Most sexual harassment rules apply to employees of a company/university/organization. What happens at an astronomy observatory when, for example, a staff member harasses a visiting scientist or the other way around? Or an advisor harasses an REU student or other intern? Or, if the observatory is run by multiple organizations, an employee of one organization harasses an employee of another?
Dealing with sexual harassment is a harrowing experience. If there are also layers of confusing and even conflicting bureaucracy, then reporting an incident gets even tougher. Getting a satisfactory outcome may be next to impossible.
During a recent discussion about sexual harassment with XXX, from company/university/organization YYY, which is running observatory ZZZ, it occurred to me that observatories now face the same type of challenges that the AAS faced ~10 years ago when dealing with sexual harassment. At an AAS meeting, astronomers come from across the country to attend a professional conference. The standard sexual harassment rules did not apply because harassers and victims would be, in many cases, from different institutions.
CSWA took up this challenge. Pat Knezek (former CSWA chair) and I expanded the simple “no tolerance” policy to a full blown procedure. This included instructions on how to report an incident, the subsequent investigation, and the possible disciplinary action. The AAS Council approved this expanded anti-harassment policy in January 2008. This policy is described here.
One important aspect of the policy is the disciplinary actions that could be undertaken by the AAS itself. Such actions could range from a verbal warning to ejection from the meeting. The incident could even be reported to the harasser’s employer. Repeat offenders could be banned from participating in future AAS meetings and even have their AAS membership terminated.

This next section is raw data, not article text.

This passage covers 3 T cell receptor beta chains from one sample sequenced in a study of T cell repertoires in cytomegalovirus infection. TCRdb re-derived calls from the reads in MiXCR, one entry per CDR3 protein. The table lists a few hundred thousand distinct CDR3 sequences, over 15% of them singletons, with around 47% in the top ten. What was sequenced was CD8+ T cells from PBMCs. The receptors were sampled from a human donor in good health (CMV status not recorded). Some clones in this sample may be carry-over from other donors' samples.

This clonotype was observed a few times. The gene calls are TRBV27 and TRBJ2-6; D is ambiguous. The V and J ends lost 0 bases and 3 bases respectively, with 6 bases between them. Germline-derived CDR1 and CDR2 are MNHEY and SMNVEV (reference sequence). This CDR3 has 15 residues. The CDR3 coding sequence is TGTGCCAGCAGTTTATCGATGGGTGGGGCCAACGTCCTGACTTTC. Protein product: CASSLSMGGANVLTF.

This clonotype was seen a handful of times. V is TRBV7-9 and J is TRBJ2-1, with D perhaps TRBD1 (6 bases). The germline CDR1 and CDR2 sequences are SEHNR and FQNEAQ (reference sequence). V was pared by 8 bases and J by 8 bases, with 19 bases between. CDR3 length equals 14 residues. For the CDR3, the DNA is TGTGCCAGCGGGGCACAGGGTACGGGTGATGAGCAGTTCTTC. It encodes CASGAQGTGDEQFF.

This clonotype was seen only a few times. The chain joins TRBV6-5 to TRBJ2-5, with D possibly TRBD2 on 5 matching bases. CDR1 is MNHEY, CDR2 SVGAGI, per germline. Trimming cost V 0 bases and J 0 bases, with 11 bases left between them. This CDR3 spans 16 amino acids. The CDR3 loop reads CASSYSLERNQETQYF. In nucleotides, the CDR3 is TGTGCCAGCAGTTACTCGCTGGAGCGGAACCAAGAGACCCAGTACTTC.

I suggested to XXX that YYY use the AAS anti-harassment policy as a model for a new policy for observatory ZZZ. The disciplinary actions could also range from a verbal warning to ejection from the observatory for a period of time. The incident could indeed even be reported to the harasser’s employer. Repeat or egregious offenders could be banned from the observatory. It appears that XXX is going forward with this plan for ZZZ, and it is our hope that other observatories will follow suit.
One thing that is essential to the success of such a policy is the implementation. The observatory director and senior staff must be on board. They set the tone and enforce the policy. The observatory is a professional environment where many astronomers do essential work to further both their own careers as well as the discipline itself. Although the atmosphere is often casual rather than corporate, and the location can be remote and often lonely, the environment needs to be safe and supportive. Everyone needs to know that sexual harassment is not tolerated and that there are serious repercussions for unprofessional behavior.
The enforcing organization also requires good information on the details of what actually happened. Because of the nature of a harassment offense and the complications involved in an event, which could take place in a small group environment at a remote location, the victim may not feel comfortable in subjecting him- or herself to potential retaliation. It could also aggravate the problem if the organization's upper management is not located at the remote site. This is a serious matter that requires a commitment to ensuring zero tolerance for harassment of any kind and safe workplace for all.
If you have been the victim of sexual harassment at an observatory or anywhere else, please talk to someone you trust: advisor, best friend, parent, sibling, etc. You can talk to me. You can read my story here.
The harassment experience can be isolating, but you do not have to tough it out alone. CSWA can help.
by Joan Schmelz, CSWA Chair, [jschmelz_at_memphis.edu]